1. Fate Can Be Cruel
As the full slate was under play today, the seeds started to fall. Ana Konjuh was poised to join the giant killing brigade, as she had Aga Radwanska on the ropes, down 3-5 in the final set. Konjuh lost two match points, but had a third one at 4-5, where a lucky net cord denied her the third one, and Radwanska managed to pull even. But it was at 7-7, when Konjuh rushed towards the net, and stepped on the ball due to her forward momentum, painfully wrenching her ankle, and compromising her movement for the rest of the match — which Radwanska won handily.
Just as we were relieved that the apparent curse of recent first-time Grand Slam champs seemed to have skipped Garbine Muguruza, out came giant killer (and qualifier) Jana Cepelova, who previously defeated Simona Halep at last year’s Wimbledon, and Serena Williams the year before in Charleston. Cepelova clearly enjoys the big stages, but it was surprising to see the Spaniard out in two relatively quick sets — 6-3, 6-2. There’s no doubt Muguruza can play on grass — she made the final a year ago in impressive style, but it goes to show that the feats of consistency that we’ve become accustomed to on both the WTA and ATP tours are much harder than they look.
3. Fate Takes Time, Part 2
Perhaps it was too much to expect Dominic Thiem to play every tournament under the sun and make a strong run at Wimbledon. Or perhaps he just got unlucky with his draw. After a good showing against Florian Mayer in the first round (yesterday), recent Djokovic-slayer Jiri Vesely brought down the young Austrian in three tiebreak sets. Thiem is young enough that it’s hard to imagine that he was physically compromised by playing so much tennis, but even the most precocious talent can get mentally overwhelmed by that much competition. And, Vesely is a solid player who can capitalize on an off day. But, both youth and tennis can be remarkably forgiving of an off day — there’s always another tournament to play next week (not that you should, Dom, some rest would be “mega” right about now).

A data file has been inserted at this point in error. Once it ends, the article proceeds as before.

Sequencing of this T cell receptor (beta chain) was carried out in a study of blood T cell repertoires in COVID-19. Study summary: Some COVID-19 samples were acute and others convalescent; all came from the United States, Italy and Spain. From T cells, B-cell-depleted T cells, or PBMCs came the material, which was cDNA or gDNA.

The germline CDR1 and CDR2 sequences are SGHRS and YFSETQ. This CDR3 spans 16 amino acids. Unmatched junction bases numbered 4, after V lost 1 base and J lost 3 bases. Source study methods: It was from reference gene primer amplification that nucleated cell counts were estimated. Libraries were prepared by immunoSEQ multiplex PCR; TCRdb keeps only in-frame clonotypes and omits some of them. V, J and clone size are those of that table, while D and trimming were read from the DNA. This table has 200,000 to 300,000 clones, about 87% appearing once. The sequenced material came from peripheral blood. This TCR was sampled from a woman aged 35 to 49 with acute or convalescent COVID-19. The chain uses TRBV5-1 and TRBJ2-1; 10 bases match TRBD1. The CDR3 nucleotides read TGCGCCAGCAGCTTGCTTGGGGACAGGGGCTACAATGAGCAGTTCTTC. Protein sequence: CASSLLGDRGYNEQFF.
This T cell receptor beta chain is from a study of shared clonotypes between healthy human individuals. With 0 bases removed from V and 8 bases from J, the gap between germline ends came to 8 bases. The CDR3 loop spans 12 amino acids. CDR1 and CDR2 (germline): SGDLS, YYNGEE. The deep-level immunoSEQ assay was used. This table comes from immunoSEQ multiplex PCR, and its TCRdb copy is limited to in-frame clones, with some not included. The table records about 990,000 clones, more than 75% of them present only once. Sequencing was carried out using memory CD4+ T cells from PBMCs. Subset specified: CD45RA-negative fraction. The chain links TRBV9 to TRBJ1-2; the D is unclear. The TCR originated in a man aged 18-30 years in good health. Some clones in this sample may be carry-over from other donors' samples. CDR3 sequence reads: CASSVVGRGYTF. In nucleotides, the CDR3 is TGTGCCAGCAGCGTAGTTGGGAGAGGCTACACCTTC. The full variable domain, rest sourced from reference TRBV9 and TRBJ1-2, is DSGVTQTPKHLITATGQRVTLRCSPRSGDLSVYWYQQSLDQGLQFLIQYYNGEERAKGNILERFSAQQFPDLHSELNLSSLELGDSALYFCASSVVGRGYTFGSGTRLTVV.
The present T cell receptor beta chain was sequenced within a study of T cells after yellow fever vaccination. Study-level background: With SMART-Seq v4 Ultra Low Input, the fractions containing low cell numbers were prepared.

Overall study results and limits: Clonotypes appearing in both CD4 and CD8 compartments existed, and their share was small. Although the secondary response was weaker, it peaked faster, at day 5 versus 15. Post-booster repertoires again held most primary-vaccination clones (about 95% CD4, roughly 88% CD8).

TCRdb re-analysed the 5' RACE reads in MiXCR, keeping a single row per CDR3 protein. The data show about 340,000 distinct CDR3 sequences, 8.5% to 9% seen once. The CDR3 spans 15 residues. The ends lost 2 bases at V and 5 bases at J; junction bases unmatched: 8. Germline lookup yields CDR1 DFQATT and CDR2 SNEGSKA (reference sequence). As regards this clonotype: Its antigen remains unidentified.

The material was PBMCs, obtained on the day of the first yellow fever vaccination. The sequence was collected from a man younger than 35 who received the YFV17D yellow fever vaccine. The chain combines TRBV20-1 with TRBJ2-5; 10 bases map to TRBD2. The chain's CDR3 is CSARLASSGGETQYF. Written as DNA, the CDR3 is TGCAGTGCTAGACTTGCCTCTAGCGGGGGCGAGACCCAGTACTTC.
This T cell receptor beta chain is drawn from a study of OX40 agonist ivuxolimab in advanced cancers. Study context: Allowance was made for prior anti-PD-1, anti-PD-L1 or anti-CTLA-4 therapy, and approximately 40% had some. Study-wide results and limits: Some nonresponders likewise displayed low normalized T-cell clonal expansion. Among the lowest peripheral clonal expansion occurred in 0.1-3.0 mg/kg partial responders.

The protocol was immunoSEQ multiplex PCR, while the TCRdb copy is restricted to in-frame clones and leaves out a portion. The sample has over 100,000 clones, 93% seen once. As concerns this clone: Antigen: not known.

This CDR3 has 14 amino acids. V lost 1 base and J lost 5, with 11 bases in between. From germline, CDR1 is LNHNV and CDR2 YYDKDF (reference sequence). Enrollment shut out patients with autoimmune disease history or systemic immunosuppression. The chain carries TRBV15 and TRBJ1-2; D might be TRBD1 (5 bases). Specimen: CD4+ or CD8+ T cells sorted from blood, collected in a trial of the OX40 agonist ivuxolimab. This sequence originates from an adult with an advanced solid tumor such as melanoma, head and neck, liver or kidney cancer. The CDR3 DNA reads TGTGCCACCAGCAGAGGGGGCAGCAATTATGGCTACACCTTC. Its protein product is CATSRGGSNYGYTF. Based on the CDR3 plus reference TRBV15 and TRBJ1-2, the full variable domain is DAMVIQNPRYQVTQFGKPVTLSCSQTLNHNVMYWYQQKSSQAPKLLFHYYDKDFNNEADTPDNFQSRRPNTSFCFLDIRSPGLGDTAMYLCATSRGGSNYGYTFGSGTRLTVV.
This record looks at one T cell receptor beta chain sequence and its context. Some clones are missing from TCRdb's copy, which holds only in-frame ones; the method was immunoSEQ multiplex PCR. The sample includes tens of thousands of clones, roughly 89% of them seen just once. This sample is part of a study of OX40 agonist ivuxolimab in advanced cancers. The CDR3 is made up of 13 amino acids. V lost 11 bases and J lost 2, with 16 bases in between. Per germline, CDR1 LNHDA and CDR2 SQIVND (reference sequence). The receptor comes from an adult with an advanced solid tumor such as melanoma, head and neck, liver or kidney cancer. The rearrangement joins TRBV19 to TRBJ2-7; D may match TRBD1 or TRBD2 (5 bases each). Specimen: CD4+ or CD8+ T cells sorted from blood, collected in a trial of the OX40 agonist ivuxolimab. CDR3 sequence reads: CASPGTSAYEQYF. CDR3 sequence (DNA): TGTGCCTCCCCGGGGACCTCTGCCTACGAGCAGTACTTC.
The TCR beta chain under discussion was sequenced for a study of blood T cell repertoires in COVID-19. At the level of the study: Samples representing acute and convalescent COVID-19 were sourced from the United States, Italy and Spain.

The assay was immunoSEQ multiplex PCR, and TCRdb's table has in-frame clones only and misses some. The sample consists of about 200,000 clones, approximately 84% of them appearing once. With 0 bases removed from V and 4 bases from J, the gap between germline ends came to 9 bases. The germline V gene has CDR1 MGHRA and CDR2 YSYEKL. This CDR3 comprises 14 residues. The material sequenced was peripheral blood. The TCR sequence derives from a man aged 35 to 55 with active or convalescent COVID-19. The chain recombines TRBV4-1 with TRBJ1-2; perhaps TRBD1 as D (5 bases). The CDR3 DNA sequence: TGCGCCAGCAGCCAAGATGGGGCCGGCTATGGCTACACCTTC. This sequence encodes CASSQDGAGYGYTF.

Lots of coverage of Gilles Simon’s threats to sue Wimbledon when play wasn’t stopped during a light drizzle, in a match that eventually was won by Grigor Dimitrov. I wouldn’t advise litigation to anyone, and Simon’s reaction amused some, but he has a point. While there’s never a point where everyone will be happy with weather decisions, we’ve seen time and time again that different chair umpires have different ideas about what constitutes safe playing conditions, so that matches on adjacent courts will be stopped at different times.
There are competing agendas here — the tournament needs to get matches completed, which also serves the needs of ticketholders and TV viewers, but players obviously don’t want to play when conditions are dangerous. And, the players should push for greater uniformity and standards they can live with. But, Gilles, don’t litigate, unionize! And don’t forget to add Hawkeye and roofs to your demands!